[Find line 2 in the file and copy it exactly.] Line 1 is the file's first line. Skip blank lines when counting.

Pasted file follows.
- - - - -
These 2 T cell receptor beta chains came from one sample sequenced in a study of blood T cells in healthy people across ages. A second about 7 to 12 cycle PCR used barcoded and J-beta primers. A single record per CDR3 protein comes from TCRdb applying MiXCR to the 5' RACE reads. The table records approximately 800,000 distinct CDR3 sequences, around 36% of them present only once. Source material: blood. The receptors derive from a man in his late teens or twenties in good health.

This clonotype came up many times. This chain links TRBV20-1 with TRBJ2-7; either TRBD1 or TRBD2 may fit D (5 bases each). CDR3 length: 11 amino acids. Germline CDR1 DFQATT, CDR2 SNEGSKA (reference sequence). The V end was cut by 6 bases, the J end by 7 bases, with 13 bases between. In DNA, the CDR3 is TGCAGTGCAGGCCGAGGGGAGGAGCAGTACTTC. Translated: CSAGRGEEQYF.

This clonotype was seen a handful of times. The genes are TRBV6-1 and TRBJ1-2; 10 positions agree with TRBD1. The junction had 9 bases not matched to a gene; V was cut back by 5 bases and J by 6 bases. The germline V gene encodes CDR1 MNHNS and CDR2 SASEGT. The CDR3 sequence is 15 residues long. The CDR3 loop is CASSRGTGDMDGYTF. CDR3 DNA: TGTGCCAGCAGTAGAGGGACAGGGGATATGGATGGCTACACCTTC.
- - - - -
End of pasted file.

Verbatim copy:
This clonotype came up many times. This chain links TRBV20-1 with TRBJ2-7; either TRBD1 or TRBD2 may fit D (5 bases each). CDR3 length: 11 amino acids. Germline CDR1 DFQATT, CDR2 SNEGSKA (reference sequence). The V end was cut by 6 bases, the J end by 7 bases, with 13 bases between. In DNA, the CDR3 is TGCAGTGCAGGCCGAGGGGAGGAGCAGTACTTC. Translated: CSAGRGEEQYF.